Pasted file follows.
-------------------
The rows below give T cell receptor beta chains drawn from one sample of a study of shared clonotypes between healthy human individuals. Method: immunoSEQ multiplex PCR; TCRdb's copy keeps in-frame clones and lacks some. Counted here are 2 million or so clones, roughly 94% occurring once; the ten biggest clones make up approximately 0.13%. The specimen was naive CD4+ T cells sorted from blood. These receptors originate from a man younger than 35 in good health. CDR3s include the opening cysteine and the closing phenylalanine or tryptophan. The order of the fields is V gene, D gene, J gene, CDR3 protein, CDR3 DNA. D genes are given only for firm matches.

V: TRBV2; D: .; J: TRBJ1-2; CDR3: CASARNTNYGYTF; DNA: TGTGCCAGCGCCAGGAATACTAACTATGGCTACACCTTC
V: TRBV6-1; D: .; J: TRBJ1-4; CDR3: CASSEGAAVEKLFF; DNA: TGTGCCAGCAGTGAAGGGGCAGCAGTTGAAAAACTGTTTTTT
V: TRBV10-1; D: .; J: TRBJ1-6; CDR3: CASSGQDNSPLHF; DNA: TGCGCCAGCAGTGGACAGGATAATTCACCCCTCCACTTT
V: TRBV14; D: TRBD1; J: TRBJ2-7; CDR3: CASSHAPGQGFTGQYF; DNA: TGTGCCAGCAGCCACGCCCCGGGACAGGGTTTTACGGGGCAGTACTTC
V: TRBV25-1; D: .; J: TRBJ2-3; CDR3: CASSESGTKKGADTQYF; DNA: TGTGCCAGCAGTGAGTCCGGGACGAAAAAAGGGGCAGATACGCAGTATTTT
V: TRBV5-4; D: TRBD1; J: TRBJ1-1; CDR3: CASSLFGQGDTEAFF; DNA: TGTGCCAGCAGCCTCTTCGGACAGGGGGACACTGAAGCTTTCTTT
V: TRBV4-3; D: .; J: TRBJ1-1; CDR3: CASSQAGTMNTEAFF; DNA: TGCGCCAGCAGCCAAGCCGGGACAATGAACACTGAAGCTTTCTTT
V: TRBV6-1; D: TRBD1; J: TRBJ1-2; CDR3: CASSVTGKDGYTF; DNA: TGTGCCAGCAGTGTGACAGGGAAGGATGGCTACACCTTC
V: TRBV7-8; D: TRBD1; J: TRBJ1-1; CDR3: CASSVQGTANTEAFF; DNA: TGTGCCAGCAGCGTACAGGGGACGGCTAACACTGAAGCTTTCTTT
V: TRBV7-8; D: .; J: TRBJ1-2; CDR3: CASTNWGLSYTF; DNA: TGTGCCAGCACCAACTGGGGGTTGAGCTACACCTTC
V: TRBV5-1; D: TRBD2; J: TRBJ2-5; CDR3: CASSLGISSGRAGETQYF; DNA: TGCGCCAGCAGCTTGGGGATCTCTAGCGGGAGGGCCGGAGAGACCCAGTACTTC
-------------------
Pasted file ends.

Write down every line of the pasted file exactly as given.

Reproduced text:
The rows below give T cell receptor beta chains drawn from one sample of a study of shared clonotypes between healthy human individuals. Method: immunoSEQ multiplex PCR; TCRdb's copy keeps in-frame clones and lacks some. Counted here are 2 million or so clones, roughly 94% occurring once; the ten biggest clones make up approximately 0.13%. The specimen was naive CD4+ T cells sorted from blood. These receptors originate from a man younger than 35 in good health. CDR3s include the opening cysteine and the closing phenylalanine or tryptophan. The order of the fields is V gene, D gene, J gene, CDR3 protein, CDR3 DNA. D genes are given only for firm matches.

V: TRBV2; D: .; J: TRBJ1-2; CDR3: CASARNTNYGYTF; DNA: TGTGCCAGCGCCAGGAATACTAACTATGGCTACACCTTC
V: TRBV6-1; D: .; J: TRBJ1-4; CDR3: CASSEGAAVEKLFF; DNA: TGTGCCAGCAGTGAAGGGGCAGCAGTTGAAAAACTGTTTTTT
V: TRBV10-1; D: .; J: TRBJ1-6; CDR3: CASSGQDNSPLHF; DNA: TGCGCCAGCAGTGGACAGGATAATTCACCCCTCCACTTT
V: TRBV14; D: TRBD1; J: TRBJ2-7; CDR3: CASSHAPGQGFTGQYF; DNA: TGTGCCAGCAGCCACGCCCCGGGACAGGGTTTTACGGGGCAGTACTTC
V: TRBV25-1; D: .; J: TRBJ2-3; CDR3: CASSESGTKKGADTQYF; DNA: TGTGCCAGCAGTGAGTCCGGGACGAAAAAAGGGGCAGATACGCAGTATTTT
V: TRBV5-4; D: TRBD1; J: TRBJ1-1; CDR3: CASSLFGQGDTEAFF; DNA: TGTGCCAGCAGCCTCTTCGGACAGGGGGACACTGAAGCTTTCTTT
V: TRBV4-3; D: .; J: TRBJ1-1; CDR3: CASSQAGTMNTEAFF; DNA: TGCGCCAGCAGCCAAGCCGGGACAATGAACACTGAAGCTTTCTTT
V: TRBV6-1; D: TRBD1; J: TRBJ1-2; CDR3: CASSVTGKDGYTF; DNA: TGTGCCAGCAGTGTGACAGGGAAGGATGGCTACACCTTC
V: TRBV7-8; D: TRBD1; J: TRBJ1-1; CDR3: CASSVQGTANTEAFF; DNA: TGTGCCAGCAGCGTACAGGGGACGGCTAACACTGAAGCTTTCTTT
V: TRBV7-8; D: .; J: TRBJ1-2; CDR3: CASTNWGLSYTF; DNA: TGTGCCAGCACCAACTGGGGGTTGAGCTACACCTTC
V: TRBV5-1; D: TRBD2; J: TRBJ2-5; CDR3: CASSLGISSGRAGETQYF; DNA: TGCGCCAGCAGCTTGGGGATCTCTAGCGGGAGGGCCGGAGAGACCCAGTACTTC